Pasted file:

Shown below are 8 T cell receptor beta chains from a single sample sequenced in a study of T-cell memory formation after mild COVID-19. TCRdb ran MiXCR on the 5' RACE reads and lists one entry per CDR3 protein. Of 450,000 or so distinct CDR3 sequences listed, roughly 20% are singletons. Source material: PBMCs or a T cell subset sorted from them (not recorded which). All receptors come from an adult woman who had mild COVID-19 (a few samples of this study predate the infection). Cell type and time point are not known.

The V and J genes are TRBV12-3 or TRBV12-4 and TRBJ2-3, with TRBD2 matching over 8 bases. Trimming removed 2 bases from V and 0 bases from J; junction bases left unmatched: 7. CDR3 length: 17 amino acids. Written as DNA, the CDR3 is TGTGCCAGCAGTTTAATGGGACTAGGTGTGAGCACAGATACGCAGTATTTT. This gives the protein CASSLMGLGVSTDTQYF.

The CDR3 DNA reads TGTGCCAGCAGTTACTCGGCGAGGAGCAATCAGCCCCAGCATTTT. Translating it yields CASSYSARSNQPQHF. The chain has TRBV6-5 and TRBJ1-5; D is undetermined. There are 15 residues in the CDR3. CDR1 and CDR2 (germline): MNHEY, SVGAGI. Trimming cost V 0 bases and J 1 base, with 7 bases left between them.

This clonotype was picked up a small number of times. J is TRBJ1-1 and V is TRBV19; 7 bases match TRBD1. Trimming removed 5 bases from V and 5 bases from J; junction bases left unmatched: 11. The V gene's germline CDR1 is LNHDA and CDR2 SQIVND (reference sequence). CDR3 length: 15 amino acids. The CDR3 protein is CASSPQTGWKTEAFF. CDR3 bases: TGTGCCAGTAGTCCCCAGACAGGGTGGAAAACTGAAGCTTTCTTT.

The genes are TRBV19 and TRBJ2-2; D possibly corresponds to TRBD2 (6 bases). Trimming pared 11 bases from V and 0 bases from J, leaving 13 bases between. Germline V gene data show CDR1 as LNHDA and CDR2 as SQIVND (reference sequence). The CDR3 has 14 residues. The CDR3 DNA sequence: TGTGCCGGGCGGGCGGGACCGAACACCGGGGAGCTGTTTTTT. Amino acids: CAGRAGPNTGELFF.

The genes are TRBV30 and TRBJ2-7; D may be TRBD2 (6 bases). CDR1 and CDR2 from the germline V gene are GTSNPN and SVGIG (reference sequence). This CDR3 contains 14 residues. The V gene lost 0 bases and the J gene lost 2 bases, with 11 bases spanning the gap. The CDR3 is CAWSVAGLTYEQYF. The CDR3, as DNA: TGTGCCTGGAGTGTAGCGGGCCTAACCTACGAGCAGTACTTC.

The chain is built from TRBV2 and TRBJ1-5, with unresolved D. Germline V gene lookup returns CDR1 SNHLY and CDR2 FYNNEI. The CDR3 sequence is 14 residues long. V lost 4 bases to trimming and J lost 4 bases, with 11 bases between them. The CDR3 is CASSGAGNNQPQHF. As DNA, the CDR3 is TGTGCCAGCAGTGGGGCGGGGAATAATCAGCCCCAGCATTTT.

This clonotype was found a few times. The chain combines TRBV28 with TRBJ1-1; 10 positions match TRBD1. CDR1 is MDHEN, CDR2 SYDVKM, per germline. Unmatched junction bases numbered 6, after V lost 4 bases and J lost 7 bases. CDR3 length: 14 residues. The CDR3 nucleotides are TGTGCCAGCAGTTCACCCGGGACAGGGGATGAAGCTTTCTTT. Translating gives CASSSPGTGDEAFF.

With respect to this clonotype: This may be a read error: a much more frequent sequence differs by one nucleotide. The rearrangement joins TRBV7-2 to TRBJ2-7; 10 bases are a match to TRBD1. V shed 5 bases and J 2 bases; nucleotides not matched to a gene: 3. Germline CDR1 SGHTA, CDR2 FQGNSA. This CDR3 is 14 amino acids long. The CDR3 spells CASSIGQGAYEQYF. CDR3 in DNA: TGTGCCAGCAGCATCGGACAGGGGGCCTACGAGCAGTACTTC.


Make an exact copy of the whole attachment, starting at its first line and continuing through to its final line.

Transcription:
Shown below are 8 T cell receptor beta chains from a single sample sequenced in a study of T-cell memory formation after mild COVID-19. TCRdb ran MiXCR on the 5' RACE reads and lists one entry per CDR3 protein. Of 450,000 or so distinct CDR3 sequences listed, roughly 20% are singletons. Source material: PBMCs or a T cell subset sorted from them (not recorded which). All receptors come from an adult woman who had mild COVID-19 (a few samples of this study predate the infection). Cell type and time point are not known.

The V and J genes are TRBV12-3 or TRBV12-4 and TRBJ2-3, with TRBD2 matching over 8 bases. Trimming removed 2 bases from V and 0 bases from J; junction bases left unmatched: 7. CDR3 length: 17 amino acids. Written as DNA, the CDR3 is TGTGCCAGCAGTTTAATGGGACTAGGTGTGAGCACAGATACGCAGTATTTT. This gives the protein CASSLMGLGVSTDTQYF.

The CDR3 DNA reads TGTGCCAGCAGTTACTCGGCGAGGAGCAATCAGCCCCAGCATTTT. Translating it yields CASSYSARSNQPQHF. The chain has TRBV6-5 and TRBJ1-5; D is undetermined. There are 15 residues in the CDR3. CDR1 and CDR2 (germline): MNHEY, SVGAGI. Trimming cost V 0 bases and J 1 base, with 7 bases left between them.

This clonotype was picked up a small number of times. J is TRBJ1-1 and V is TRBV19; 7 bases match TRBD1. Trimming removed 5 bases from V and 5 bases from J; junction bases left unmatched: 11. The V gene's germline CDR1 is LNHDA and CDR2 SQIVND (reference sequence). CDR3 length: 15 amino acids. The CDR3 protein is CASSPQTGWKTEAFF. CDR3 bases: TGTGCCAGTAGTCCCCAGACAGGGTGGAAAACTGAAGCTTTCTTT.

The genes are TRBV19 and TRBJ2-2; D possibly corresponds to TRBD2 (6 bases). Trimming pared 11 bases from V and 0 bases from J, leaving 13 bases between. Germline V gene data show CDR1 as LNHDA and CDR2 as SQIVND (reference sequence). The CDR3 has 14 residues. The CDR3 DNA sequence: TGTGCCGGGCGGGCGGGACCGAACACCGGGGAGCTGTTTTTT. Amino acids: CAGRAGPNTGELFF.

The genes are TRBV30 and TRBJ2-7; D may be TRBD2 (6 bases). CDR1 and CDR2 from the germline V gene are GTSNPN and SVGIG (reference sequence). This CDR3 contains 14 residues. The V gene lost 0 bases and the J gene lost 2 bases, with 11 bases spanning the gap. The CDR3 is CAWSVAGLTYEQYF. The CDR3, as DNA: TGTGCCTGGAGTGTAGCGGGCCTAACCTACGAGCAGTACTTC.

The chain is built from TRBV2 and TRBJ1-5, with unresolved D. Germline V gene lookup returns CDR1 SNHLY and CDR2 FYNNEI. The CDR3 sequence is 14 residues long. V lost 4 bases to trimming and J lost 4 bases, with 11 bases between them. The CDR3 is CASSGAGNNQPQHF. As DNA, the CDR3 is TGTGCCAGCAGTGGGGCGGGGAATAATCAGCCCCAGCATTTT.

This clonotype was found a few times. The chain combines TRBV28 with TRBJ1-1; 10 positions match TRBD1. CDR1 is MDHEN, CDR2 SYDVKM, per germline. Unmatched junction bases numbered 6, after V lost 4 bases and J lost 7 bases. CDR3 length: 14 residues. The CDR3 nucleotides are TGTGCCAGCAGTTCACCCGGGACAGGGGATGAAGCTTTCTTT. Translating gives CASSSPGTGDEAFF.

With respect to this clonotype: This may be a read error: a much more frequent sequence differs by one nucleotide. The rearrangement joins TRBV7-2 to TRBJ2-7; 10 bases are a match to TRBD1. V shed 5 bases and J 2 bases; nucleotides not matched to a gene: 3. Germline CDR1 SGHTA, CDR2 FQGNSA. This CDR3 is 14 amino acids long. The CDR3 spells CASSIGQGAYEQYF. CDR3 in DNA: TGTGCCAGCAGCATCGGACAGGGGGCCTACGAGCAGTACTTC.